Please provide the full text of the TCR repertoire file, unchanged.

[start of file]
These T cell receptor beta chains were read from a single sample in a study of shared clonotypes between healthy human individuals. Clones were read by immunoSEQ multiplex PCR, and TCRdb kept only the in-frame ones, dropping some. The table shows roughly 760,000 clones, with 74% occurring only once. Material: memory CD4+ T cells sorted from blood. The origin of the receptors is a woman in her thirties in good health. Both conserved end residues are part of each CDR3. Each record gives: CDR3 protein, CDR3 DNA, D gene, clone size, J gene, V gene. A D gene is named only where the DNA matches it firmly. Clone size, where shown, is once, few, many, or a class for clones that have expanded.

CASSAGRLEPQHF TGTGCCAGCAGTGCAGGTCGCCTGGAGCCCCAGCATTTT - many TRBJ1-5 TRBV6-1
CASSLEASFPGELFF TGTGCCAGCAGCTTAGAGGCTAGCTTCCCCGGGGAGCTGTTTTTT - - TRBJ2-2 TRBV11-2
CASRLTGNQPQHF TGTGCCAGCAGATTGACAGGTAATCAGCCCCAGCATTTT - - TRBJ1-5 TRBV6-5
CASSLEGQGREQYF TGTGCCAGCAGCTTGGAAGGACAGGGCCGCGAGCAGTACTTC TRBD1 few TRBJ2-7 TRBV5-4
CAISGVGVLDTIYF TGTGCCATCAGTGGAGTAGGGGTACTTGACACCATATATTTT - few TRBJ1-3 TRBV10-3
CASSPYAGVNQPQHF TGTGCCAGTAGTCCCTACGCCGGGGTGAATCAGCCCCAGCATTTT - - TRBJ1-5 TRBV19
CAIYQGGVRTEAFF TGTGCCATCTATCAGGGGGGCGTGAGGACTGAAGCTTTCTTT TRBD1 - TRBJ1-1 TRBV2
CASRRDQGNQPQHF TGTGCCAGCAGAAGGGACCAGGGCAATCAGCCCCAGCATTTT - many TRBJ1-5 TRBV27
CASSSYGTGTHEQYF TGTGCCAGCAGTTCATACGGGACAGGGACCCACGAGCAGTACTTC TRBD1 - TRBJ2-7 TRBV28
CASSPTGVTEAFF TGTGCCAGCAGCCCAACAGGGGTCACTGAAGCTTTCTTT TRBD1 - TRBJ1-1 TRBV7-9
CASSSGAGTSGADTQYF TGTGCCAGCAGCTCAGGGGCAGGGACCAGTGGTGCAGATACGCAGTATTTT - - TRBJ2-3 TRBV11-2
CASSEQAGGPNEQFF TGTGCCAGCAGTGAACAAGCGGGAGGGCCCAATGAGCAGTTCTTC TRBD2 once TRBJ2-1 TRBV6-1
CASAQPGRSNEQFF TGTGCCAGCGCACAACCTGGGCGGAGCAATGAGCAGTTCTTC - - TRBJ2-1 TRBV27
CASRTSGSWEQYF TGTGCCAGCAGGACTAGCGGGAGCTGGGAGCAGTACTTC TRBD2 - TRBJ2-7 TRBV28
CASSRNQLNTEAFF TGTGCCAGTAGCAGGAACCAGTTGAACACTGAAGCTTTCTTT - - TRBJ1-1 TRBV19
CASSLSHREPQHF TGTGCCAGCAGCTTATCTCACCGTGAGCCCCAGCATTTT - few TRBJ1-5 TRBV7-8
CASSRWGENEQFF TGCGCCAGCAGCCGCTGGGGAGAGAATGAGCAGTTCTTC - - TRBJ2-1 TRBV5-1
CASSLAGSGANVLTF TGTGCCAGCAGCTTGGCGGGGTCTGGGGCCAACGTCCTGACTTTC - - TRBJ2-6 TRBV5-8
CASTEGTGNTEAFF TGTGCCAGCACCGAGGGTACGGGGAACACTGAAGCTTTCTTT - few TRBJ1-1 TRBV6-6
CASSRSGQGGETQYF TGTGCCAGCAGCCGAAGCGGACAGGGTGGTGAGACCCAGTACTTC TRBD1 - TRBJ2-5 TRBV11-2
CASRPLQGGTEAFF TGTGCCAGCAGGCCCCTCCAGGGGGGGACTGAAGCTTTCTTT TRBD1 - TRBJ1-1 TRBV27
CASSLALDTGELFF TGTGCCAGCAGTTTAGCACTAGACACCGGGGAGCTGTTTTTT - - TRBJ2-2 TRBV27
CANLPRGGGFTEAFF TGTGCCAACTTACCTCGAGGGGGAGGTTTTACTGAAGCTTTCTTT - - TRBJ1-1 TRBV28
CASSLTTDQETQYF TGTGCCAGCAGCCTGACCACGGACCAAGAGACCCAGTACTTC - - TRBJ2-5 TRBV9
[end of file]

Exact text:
These T cell receptor beta chains were read from a single sample in a study of shared clonotypes between healthy human individuals. Clones were read by immunoSEQ multiplex PCR, and TCRdb kept only the in-frame ones, dropping some. The table shows roughly 760,000 clones, with 74% occurring only once. Material: memory CD4+ T cells sorted from blood. The origin of the receptors is a woman in her thirties in good health. Both conserved end residues are part of each CDR3. Each record gives: CDR3 protein, CDR3 DNA, D gene, clone size, J gene, V gene. A D gene is named only where the DNA matches it firmly. Clone size, where shown, is once, few, many, or a class for clones that have expanded.

CASSAGRLEPQHF TGTGCCAGCAGTGCAGGTCGCCTGGAGCCCCAGCATTTT - many TRBJ1-5 TRBV6-1
CASSLEASFPGELFF TGTGCCAGCAGCTTAGAGGCTAGCTTCCCCGGGGAGCTGTTTTTT - - TRBJ2-2 TRBV11-2
CASRLTGNQPQHF TGTGCCAGCAGATTGACAGGTAATCAGCCCCAGCATTTT - - TRBJ1-5 TRBV6-5
CASSLEGQGREQYF TGTGCCAGCAGCTTGGAAGGACAGGGCCGCGAGCAGTACTTC TRBD1 few TRBJ2-7 TRBV5-4
CAISGVGVLDTIYF TGTGCCATCAGTGGAGTAGGGGTACTTGACACCATATATTTT - few TRBJ1-3 TRBV10-3
CASSPYAGVNQPQHF TGTGCCAGTAGTCCCTACGCCGGGGTGAATCAGCCCCAGCATTTT - - TRBJ1-5 TRBV19
CAIYQGGVRTEAFF TGTGCCATCTATCAGGGGGGCGTGAGGACTGAAGCTTTCTTT TRBD1 - TRBJ1-1 TRBV2
CASRRDQGNQPQHF TGTGCCAGCAGAAGGGACCAGGGCAATCAGCCCCAGCATTTT - many TRBJ1-5 TRBV27
CASSSYGTGTHEQYF TGTGCCAGCAGTTCATACGGGACAGGGACCCACGAGCAGTACTTC TRBD1 - TRBJ2-7 TRBV28
CASSPTGVTEAFF TGTGCCAGCAGCCCAACAGGGGTCACTGAAGCTTTCTTT TRBD1 - TRBJ1-1 TRBV7-9
CASSSGAGTSGADTQYF TGTGCCAGCAGCTCAGGGGCAGGGACCAGTGGTGCAGATACGCAGTATTTT - - TRBJ2-3 TRBV11-2
CASSEQAGGPNEQFF TGTGCCAGCAGTGAACAAGCGGGAGGGCCCAATGAGCAGTTCTTC TRBD2 once TRBJ2-1 TRBV6-1
CASAQPGRSNEQFF TGTGCCAGCGCACAACCTGGGCGGAGCAATGAGCAGTTCTTC - - TRBJ2-1 TRBV27
CASRTSGSWEQYF TGTGCCAGCAGGACTAGCGGGAGCTGGGAGCAGTACTTC TRBD2 - TRBJ2-7 TRBV28
CASSRNQLNTEAFF TGTGCCAGTAGCAGGAACCAGTTGAACACTGAAGCTTTCTTT - - TRBJ1-1 TRBV19
CASSLSHREPQHF TGTGCCAGCAGCTTATCTCACCGTGAGCCCCAGCATTTT - few TRBJ1-5 TRBV7-8
CASSRWGENEQFF TGCGCCAGCAGCCGCTGGGGAGAGAATGAGCAGTTCTTC - - TRBJ2-1 TRBV5-1
CASSLAGSGANVLTF TGTGCCAGCAGCTTGGCGGGGTCTGGGGCCAACGTCCTGACTTTC - - TRBJ2-6 TRBV5-8
CASTEGTGNTEAFF TGTGCCAGCACCGAGGGTACGGGGAACACTGAAGCTTTCTTT - few TRBJ1-1 TRBV6-6
CASSRSGQGGETQYF TGTGCCAGCAGCCGAAGCGGACAGGGTGGTGAGACCCAGTACTTC TRBD1 - TRBJ2-5 TRBV11-2
CASRPLQGGTEAFF TGTGCCAGCAGGCCCCTCCAGGGGGGGACTGAAGCTTTCTTT TRBD1 - TRBJ1-1 TRBV27
CASSLALDTGELFF TGTGCCAGCAGTTTAGCACTAGACACCGGGGAGCTGTTTTTT - - TRBJ2-2 TRBV27
CANLPRGGGFTEAFF TGTGCCAACTTACCTCGAGGGGGAGGTTTTACTGAAGCTTTCTTT - - TRBJ1-1 TRBV28
CASSLTTDQETQYF TGTGCCAGCAGCCTGACCACGGACCAAGAGACCCAGTACTTC - - TRBJ2-5 TRBV9